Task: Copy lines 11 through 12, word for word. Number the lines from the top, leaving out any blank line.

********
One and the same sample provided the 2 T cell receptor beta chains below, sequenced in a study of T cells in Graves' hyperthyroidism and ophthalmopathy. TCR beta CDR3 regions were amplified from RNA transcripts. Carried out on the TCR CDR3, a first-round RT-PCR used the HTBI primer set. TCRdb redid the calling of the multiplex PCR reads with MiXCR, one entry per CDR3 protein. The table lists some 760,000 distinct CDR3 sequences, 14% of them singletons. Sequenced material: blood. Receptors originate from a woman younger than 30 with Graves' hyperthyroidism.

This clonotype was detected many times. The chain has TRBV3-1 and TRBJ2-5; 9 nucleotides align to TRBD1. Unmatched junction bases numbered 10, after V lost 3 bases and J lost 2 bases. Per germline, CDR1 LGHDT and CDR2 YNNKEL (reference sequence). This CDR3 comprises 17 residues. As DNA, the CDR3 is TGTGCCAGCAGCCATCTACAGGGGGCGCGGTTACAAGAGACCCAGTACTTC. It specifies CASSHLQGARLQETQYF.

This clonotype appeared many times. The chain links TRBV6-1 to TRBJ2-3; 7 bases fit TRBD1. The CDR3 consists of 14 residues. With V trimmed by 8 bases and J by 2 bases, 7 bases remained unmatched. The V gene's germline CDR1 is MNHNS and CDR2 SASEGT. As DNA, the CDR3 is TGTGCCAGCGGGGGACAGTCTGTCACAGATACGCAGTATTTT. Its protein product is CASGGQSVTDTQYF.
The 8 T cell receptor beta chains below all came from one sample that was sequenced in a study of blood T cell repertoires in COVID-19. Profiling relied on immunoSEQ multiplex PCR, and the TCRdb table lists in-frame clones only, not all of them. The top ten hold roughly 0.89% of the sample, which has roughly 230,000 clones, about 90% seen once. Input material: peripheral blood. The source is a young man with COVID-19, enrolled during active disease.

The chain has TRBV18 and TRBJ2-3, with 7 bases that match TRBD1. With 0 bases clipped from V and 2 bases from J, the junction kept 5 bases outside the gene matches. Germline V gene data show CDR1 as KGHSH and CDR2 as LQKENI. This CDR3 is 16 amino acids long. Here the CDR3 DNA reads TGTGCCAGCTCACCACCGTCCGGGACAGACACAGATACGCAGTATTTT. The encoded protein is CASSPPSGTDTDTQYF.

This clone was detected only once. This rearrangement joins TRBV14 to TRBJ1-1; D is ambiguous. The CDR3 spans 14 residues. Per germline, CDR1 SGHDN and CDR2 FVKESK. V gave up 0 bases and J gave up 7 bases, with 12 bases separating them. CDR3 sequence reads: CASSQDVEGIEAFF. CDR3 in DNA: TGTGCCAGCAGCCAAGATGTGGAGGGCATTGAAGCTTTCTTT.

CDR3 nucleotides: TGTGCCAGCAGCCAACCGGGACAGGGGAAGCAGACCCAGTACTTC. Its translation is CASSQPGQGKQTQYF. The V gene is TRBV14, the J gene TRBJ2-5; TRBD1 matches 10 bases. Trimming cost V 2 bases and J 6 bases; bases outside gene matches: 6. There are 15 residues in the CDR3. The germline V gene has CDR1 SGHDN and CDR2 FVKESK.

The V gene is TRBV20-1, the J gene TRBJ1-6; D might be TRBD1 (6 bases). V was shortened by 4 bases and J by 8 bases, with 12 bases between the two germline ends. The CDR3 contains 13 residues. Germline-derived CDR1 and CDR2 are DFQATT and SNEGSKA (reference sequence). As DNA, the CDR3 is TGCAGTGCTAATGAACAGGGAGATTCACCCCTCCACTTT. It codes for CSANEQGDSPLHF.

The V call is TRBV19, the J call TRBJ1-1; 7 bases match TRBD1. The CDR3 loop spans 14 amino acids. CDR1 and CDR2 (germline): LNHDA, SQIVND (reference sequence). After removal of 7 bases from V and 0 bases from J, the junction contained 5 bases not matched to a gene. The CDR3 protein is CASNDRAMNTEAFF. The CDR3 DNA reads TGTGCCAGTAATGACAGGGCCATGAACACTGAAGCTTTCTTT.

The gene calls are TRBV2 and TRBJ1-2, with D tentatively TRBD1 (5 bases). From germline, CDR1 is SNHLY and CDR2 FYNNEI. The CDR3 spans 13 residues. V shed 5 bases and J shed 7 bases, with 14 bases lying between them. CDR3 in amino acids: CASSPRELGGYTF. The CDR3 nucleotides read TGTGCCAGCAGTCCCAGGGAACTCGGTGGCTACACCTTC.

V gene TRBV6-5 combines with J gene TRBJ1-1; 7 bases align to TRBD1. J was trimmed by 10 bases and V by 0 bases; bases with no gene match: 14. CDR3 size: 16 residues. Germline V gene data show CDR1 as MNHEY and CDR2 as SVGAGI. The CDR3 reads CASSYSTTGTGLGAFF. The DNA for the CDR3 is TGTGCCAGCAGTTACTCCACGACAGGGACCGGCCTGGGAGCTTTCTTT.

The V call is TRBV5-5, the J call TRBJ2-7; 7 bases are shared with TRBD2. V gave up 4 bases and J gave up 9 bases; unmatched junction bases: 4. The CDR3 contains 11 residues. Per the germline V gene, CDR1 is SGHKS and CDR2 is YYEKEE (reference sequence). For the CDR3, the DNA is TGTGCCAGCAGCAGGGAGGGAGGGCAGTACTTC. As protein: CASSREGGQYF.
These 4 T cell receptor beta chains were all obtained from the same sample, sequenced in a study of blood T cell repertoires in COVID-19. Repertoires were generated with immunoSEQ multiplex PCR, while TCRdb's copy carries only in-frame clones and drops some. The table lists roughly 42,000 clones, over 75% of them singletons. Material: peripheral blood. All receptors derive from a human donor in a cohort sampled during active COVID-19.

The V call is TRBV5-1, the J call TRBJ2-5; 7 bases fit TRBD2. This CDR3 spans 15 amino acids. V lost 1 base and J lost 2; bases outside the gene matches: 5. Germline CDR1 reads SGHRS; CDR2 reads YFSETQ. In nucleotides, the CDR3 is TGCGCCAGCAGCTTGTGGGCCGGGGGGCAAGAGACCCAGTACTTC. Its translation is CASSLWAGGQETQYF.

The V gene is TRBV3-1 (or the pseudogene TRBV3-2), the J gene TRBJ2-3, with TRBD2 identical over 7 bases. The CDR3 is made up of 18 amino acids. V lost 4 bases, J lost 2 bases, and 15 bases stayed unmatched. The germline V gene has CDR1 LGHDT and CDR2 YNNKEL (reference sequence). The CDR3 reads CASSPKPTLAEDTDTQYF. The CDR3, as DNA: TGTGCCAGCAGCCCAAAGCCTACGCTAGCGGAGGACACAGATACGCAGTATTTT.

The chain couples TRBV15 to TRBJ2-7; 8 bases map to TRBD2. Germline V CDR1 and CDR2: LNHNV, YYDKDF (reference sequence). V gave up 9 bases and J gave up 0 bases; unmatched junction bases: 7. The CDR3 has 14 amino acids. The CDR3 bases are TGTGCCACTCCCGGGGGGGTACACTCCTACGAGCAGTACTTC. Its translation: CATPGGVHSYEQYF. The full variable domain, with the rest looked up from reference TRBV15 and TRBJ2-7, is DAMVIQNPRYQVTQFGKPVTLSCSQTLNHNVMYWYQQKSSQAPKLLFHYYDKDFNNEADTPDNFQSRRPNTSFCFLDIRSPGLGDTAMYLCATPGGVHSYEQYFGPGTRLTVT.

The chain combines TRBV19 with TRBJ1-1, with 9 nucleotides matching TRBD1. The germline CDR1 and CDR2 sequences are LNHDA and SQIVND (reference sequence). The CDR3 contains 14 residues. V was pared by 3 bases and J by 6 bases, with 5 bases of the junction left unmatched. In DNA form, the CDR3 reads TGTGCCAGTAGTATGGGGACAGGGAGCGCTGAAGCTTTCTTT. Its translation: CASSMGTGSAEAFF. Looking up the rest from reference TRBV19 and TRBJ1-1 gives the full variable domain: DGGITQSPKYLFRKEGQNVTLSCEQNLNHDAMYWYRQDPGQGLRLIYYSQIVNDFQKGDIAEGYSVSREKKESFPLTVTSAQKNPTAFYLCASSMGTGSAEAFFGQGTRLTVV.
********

V gene TRBV6-5 combines with J gene TRBJ1-1; 7 bases align to TRBD1. J was trimmed by 10 bases and V by 0 bases; bases with no gene match: 14. CDR3 size: 16 residues. Germline V gene data show CDR1 as MNHEY and CDR2 as SVGAGI. The CDR3 reads CASSYSTTGTGLGAFF. The DNA for the CDR3 is TGTGCCAGCAGTTACTCCACGACAGGGACCGGCCTGGGAGCTTTCTTT.

The V call is TRBV5-5, the J call TRBJ2-7; 7 bases are shared with TRBD2. V gave up 4 bases and J gave up 9 bases; unmatched junction bases: 4. The CDR3 contains 11 residues. Per the germline V gene, CDR1 is SGHKS and CDR2 is YYEKEE (reference sequence). For the CDR3, the DNA is TGTGCCAGCAGCAGGGAGGGAGGGCAGTACTTC. As protein: CASSREGGQYF.